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Tuesday, September 13, 2011

Theatre Review by Keith Waits: Halloween in Haiti: The Hanged Man Sings





Hercule Poirot traveling across the continent on the Orient Express; Charlie Chan crossing an ocean on a luxury liner headed for an exotic port. They represent the classic era of murder mysteries. It is a realm that WhoDunnit Murder Mystery Theatre sometimes inhabits, most recently in their new production, Halloween in Haiti: The Hanged Man Sings.

Some of their productions occupy a contemporary setting, but Graham V. Bell, in his second script for WhoDunnit, once again pays homage to the famous mysteries of the 1930’s by setting his story in Haiti in 1937. A wealthy plantation owner is found hanged, but his old school chum, Dr. Lindsay (played by Bell himself) , suspects foul play. The suspects include the deceased man’s fiancĂ©,  Madame Perruque (Ann S. Waterman), his young nephew, Marmaduke Farqueson (John Collins), chauffeur Henri Samedi (A.J. Green) and his sister, Francoise (Karen Wilson). Oh yeah, and there is a butler called Mort Jesuis (Jeff McQueen) who appears to be some form of zombie, giving added layers of meaning to the clichĂ© of whether “The Butler Did It”. 

WhoDunnit's Halloween shows can be over-the-top offerings with an emphasis on campy humor, but here the action, directed by Niles Welch, is slightly more restrained, although voodoo culture is very present and there is that zombie butler.  Mr. Bell’s script is a sturdy and well-constructed affair that respects tradition and plays out in a forthright manner. His Dr. Lindsay assumes the detective role with little preamble or justification, begging the question of why the others so easily acquiesce to his unauthorized and uninvited investigation, especially since one of them is the killer.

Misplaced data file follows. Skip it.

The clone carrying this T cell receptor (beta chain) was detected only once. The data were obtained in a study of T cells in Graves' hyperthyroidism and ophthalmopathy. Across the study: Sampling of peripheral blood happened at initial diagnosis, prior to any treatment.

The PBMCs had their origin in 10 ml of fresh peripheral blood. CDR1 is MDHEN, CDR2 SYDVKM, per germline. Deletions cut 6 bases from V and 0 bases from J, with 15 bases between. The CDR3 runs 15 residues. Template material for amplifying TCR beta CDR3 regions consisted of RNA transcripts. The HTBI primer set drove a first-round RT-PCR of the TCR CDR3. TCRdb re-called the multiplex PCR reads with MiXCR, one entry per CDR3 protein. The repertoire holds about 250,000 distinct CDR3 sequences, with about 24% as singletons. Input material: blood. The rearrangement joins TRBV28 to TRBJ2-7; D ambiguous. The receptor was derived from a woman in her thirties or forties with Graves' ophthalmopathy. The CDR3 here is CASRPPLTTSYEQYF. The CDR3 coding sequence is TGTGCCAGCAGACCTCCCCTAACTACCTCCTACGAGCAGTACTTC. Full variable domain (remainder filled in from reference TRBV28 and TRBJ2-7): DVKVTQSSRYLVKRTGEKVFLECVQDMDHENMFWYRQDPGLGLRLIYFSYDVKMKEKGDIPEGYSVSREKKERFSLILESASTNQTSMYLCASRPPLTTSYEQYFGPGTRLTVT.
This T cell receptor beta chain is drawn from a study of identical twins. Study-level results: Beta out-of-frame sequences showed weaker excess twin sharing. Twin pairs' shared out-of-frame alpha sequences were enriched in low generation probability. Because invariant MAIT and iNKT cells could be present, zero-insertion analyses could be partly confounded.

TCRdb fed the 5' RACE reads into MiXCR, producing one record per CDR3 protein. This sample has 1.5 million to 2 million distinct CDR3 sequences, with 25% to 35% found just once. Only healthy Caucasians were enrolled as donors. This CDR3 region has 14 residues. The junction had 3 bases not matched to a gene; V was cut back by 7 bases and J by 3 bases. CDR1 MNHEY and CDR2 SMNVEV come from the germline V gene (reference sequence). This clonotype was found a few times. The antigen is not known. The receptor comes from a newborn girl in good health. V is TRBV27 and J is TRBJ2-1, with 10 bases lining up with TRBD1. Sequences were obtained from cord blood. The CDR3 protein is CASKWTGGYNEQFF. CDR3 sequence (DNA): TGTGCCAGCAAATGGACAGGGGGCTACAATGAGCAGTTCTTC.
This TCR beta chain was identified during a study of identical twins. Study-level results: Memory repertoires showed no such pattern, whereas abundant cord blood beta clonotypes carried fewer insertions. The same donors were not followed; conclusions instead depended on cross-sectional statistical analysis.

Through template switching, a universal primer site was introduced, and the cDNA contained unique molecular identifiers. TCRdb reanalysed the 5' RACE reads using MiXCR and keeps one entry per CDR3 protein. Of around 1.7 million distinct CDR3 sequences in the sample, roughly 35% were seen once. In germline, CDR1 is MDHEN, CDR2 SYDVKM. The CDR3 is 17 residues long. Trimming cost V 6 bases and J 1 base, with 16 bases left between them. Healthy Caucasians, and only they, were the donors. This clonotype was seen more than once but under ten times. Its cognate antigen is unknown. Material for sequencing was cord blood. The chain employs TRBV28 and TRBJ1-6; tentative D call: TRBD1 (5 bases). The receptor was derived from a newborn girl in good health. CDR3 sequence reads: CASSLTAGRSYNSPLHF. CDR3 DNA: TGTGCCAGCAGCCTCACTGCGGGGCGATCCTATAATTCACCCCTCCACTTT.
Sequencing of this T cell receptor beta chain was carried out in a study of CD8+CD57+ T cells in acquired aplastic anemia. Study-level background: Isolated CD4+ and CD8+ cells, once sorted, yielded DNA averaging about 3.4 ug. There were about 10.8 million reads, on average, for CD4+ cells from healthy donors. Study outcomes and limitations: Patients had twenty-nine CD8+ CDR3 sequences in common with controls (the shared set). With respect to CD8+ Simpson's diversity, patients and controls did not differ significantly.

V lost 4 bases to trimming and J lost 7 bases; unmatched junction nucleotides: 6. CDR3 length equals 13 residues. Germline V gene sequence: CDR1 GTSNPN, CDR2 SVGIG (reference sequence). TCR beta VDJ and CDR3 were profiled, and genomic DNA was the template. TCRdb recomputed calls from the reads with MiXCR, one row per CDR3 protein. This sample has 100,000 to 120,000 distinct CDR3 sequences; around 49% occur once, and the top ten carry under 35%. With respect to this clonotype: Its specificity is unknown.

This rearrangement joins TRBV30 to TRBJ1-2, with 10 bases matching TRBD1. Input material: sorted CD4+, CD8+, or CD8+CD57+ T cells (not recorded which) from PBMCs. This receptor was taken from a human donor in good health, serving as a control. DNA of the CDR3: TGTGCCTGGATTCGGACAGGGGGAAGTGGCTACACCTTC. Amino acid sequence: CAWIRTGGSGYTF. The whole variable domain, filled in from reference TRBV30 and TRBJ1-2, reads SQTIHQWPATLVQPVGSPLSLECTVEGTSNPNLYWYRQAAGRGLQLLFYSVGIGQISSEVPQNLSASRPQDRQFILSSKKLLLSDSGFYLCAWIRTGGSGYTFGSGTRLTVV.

But the well-researched text, which includes a brief but detailed description of voodoo mind-control and references, “Baron Samedi”, a “master of the dead” in Haitian Voodoo, does a good job establishing setting and context through the dialogue and characterizations.

The cast does solid work, but two actors making their debut with this company shine especially bright. John Collins seems to enjoy himself playing the bitter and dissatisfied Marmaduke (probably bitter about that name!) and doesn’t overplay his drunkenness, avoiding one of the easiest pitfalls for an actor, while Karen Wilson brings a wicked, mischievous gleam to her voodoo priestess that seems slightly more suggestive than the script might support.

It all comes at you as three brief scenes interspersed with a 3-course meal (I had the Port-au-Prince chicken with roasted potatoes and broccoli – delicious!) and a cash bar, with the actors interacting with patrons “in character” between the work on stage, making for an easy-going but engaging evening out.
The production continues through October 29 (No show October 8) at the Hyatt Regency Hotel, 320 West Jefferson Street, downtown. Dinner shows begin seating at 6:30 p.m. with the show at 7 p.m. A special brunch performance begins Sunday, October 9 with seating at 12:30 p.m. and the show at 1 p.m. For tickets call (502) 426.7100 or go to www.whodunnitky.com.

Entire contents are copyright © 2011 Keith Waits. All rights reserved. 

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